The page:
Republican Assemblyman William J. "Pete" Knight, author of a bill that would have barred California from recognizing gay marriages performed in other states, said Tuesday that one of his sons is a homosexual.
The conservative Antelope Valley lawmaker issued a statement disclosing the sexual orientation of his middle son, David, after being informed that a Bay Area weekly was about to write an article saying that the 35-year-old Baltimore businessman is gay.
In an interview Tuesday, Knight (R-Palmdale) also acknowledged having a gay younger brother who died last summer at 60 of complications of AIDS.
Given the circumstances surrounding the bill, Knight said he was not surprised by the call Monday from reporter George Cothran of the San Francisco Weekly. Knight had a prepared statement ready.
"I knew it would come out sooner or later," Knight said.
Cothran said that before writing the story he talked to Knight's son, who assured the paper he was "completely out of the closet in Baltimore. . . . That eradicated our concern about impinging on his privacy or adversely affecting his life."
David Knight could not be reached for comment Tuesday.
Rumors about Knight's son had swirled throughout the state Capitol this summer during the highly charged debate about the legitimacy of gay marriage.
Opponents of the bill knew about Knight's son and had solicited his help in their battle with his father.
"We were aware that Pete Knight had a gay son and we had been using every means at our disposal to have him [go public in California] to bring to light the hypocrisy of Pete Knight, somebody who claims to be protecting society by sponsoring such a bill," said Jim Key, a spokesman for the L.A. Gay & Lesbian Center.
But the son was reluctant, Key said.
After a tumultuous legislative course, involving hostile amendments and other procedural maneuvers, Knight's bill ultimately died in the Legislature.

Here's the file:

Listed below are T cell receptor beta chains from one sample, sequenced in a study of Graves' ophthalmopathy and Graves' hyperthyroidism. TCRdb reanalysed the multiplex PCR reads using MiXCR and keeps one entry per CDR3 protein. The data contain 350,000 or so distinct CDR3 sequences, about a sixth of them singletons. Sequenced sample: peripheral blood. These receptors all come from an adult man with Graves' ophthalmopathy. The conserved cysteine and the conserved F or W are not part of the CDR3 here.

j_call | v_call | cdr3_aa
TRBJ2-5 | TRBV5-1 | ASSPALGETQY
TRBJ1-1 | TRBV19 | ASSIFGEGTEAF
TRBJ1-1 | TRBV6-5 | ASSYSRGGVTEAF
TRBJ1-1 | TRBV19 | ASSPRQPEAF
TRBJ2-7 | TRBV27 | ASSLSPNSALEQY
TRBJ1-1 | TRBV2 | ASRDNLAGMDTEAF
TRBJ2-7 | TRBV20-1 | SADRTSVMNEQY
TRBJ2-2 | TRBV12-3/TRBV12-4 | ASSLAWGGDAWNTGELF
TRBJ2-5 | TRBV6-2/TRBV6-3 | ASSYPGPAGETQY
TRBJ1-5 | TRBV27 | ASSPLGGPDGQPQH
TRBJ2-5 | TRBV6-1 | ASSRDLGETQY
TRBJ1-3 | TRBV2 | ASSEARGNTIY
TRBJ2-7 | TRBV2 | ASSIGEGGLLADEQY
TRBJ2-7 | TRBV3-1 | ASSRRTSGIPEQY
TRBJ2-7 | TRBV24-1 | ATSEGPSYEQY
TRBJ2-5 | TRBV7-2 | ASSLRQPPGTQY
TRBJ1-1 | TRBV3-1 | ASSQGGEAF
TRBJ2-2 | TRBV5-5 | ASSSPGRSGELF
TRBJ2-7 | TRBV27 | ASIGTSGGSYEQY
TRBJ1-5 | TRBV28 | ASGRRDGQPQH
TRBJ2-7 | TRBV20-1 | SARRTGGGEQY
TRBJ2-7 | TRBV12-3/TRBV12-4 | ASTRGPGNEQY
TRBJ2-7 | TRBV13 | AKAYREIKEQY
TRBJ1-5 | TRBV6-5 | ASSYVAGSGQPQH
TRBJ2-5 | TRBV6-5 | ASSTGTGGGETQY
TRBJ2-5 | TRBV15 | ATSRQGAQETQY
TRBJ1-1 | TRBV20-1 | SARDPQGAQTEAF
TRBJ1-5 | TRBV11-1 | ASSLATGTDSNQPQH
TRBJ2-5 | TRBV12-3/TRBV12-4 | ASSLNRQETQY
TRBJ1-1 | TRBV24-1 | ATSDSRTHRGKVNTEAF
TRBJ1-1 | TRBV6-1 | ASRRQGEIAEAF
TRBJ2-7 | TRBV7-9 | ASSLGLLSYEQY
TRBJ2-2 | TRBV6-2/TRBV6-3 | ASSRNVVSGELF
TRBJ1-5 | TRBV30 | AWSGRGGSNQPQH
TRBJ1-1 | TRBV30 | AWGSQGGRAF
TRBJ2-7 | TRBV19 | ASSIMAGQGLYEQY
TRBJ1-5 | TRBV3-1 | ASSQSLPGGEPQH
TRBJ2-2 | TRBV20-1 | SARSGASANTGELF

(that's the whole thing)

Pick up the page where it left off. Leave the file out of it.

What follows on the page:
Knight said he has known about his son's sexual orientation for 1 1/2 years. David Knight lives with his partner, whom the lawmaker said he has never met.
The assemblyman, a former test pilot who is heavily favored to win election to the state Senate in November, acknowledged some difficulty in accepting the news that his son was gay.
"It is hard to deal with," Knight said. "But if it's one of your children, you accept it. . . . It's his life."
David is one of seven children in the Knight family.
Of his younger brother who died of AIDS, Knight said simply, "We never talked about it."
Knight said there was no conflict between the legislation he sponsored and accepting his gay son.
The bill, Knight said, is needed to prevent California from accepting gay marriages deemed legal in another state without a policy debate on the merits of changing what he calls "the cornerstone of our society from time immemorial"--marriage between a man and a woman.
"It's not a gay marriage issue," Knight said. "They're trying to redefine marriage, and I don't think we should redefine marriage based on a few judges in Hawaii."
He was referring to a test case in Hawaii in which three judges have deemed a gay marriage legal. California has a reciprocal agreement, which would make the union automatically legal here.
Knight said careful consideration must be given before "taking man and woman out of the definition of marriage and defining it as a feel-good commitment."
But Key said the underlying issue is homophobia--and Knight's rejection of his son's sexual orientation.
"There's no question at all this is completely rooted in homophobia," Key said.